Skill ComparisonComparing the skill of two forecasts is fundamental to improving forecast systems. Such comparison requires a statistical test to decide whether the difference in skill is significantly larger than expected by random chance. Unfortunately, comparing skill measures like correlation or mean square error is problematic because standard significance tests assume that the skills were computed from independent samples. On the other hand, skills computed over the same period or validated with the same set of observations are not independent (e.g., forecasts tend to bust at the same time). Therefore, such tests give incorrect results, and in fact applying these tests when the skills are not independent leads to serious biases. Rigorous statistical methods for comparing forecast skill have been developed in the economics literature and in some underappreciated papers in weather and climate prediction. DelSole and Tippett (2014, Mon. Wea. Rev.) review these tests, including the sign test, the Wilcoxon SignedRank test, the MorganGrangerNewbold test, and Permutation tests. On this page, we provide codes for these tests and links to interesting applications of these methods.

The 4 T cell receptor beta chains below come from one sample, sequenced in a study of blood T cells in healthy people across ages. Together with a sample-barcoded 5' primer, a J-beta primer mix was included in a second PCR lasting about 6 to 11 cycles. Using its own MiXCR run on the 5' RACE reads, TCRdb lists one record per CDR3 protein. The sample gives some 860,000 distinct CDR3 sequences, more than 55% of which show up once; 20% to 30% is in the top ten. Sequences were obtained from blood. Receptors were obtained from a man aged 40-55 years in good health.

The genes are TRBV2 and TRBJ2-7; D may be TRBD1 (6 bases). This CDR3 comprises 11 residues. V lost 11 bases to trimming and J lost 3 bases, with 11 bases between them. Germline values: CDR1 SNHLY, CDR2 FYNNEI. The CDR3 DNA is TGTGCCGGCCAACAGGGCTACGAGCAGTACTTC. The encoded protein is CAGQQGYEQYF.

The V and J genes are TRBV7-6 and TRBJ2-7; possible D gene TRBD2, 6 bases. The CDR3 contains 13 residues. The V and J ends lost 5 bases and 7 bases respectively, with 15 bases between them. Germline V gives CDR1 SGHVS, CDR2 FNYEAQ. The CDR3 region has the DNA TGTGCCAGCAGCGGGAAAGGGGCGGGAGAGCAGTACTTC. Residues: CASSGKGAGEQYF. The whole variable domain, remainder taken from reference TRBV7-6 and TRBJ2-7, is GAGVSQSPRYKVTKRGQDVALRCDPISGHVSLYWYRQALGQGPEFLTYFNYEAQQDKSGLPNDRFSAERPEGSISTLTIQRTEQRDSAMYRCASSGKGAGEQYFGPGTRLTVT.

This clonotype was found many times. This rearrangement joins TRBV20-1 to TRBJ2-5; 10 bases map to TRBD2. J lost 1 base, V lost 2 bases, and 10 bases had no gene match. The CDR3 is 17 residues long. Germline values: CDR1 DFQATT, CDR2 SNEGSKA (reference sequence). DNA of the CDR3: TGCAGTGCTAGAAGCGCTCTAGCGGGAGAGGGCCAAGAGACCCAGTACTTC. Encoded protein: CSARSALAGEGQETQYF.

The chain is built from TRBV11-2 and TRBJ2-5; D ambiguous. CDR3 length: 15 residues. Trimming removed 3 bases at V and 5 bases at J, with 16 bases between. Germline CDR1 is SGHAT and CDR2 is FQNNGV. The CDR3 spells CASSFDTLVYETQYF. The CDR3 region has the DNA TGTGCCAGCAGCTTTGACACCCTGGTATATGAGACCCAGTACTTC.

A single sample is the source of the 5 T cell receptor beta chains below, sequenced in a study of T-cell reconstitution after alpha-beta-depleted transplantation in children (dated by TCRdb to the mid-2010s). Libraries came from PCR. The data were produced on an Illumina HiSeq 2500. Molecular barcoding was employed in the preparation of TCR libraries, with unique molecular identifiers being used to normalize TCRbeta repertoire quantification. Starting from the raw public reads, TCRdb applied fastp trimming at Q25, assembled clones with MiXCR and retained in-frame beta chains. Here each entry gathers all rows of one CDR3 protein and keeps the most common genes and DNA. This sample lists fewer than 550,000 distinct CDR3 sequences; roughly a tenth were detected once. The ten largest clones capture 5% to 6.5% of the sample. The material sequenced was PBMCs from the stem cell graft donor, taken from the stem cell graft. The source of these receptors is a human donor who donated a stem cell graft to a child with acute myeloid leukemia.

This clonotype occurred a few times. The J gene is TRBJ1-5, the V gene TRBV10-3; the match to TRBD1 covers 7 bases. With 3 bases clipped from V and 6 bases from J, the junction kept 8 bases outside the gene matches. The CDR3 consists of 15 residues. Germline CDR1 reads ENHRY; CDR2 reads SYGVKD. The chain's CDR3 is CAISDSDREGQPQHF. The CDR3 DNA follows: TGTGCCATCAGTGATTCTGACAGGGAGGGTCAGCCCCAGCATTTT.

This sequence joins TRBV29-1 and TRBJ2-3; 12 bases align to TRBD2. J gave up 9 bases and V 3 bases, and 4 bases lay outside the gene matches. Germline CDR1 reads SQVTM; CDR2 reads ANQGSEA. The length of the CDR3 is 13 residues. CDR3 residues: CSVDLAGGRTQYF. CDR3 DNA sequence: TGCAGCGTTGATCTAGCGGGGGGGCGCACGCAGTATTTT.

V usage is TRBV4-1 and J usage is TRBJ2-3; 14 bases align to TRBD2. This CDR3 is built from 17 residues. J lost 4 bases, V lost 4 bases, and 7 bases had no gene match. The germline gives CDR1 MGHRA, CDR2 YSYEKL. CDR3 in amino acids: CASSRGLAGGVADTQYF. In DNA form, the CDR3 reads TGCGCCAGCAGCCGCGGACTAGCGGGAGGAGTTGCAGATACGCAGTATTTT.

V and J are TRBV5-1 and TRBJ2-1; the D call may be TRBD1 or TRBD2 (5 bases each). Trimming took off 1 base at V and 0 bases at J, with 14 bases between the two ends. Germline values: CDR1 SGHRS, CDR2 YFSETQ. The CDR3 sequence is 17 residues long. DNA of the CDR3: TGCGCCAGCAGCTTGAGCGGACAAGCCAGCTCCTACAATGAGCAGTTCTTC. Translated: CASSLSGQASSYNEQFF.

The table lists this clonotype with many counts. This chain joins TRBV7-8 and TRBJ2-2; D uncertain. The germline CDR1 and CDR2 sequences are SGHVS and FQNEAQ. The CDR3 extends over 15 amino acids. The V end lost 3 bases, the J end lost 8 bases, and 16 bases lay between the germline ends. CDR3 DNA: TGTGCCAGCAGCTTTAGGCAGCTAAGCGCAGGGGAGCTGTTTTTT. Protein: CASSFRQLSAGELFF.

If you use these algorithms and find bugs or improvements, then please let us know.
If you are just getting started or haven't used R or Matlab previously, then we highly recommend that you start with the paper Forecast Comparison Based on Random Walks (see Applications below). The random walk test is so simple there is no need for a code: given N events, simply count the number of times forecast A is more skillful than forecast B, and vice versa, then reject the hypothesis of equal skill (at the 5% significance level) if the difference in these two counts falls outside the interval [ 2 √ N , 2 √ N ].
Main references
Software
Applications
Seminar Presentations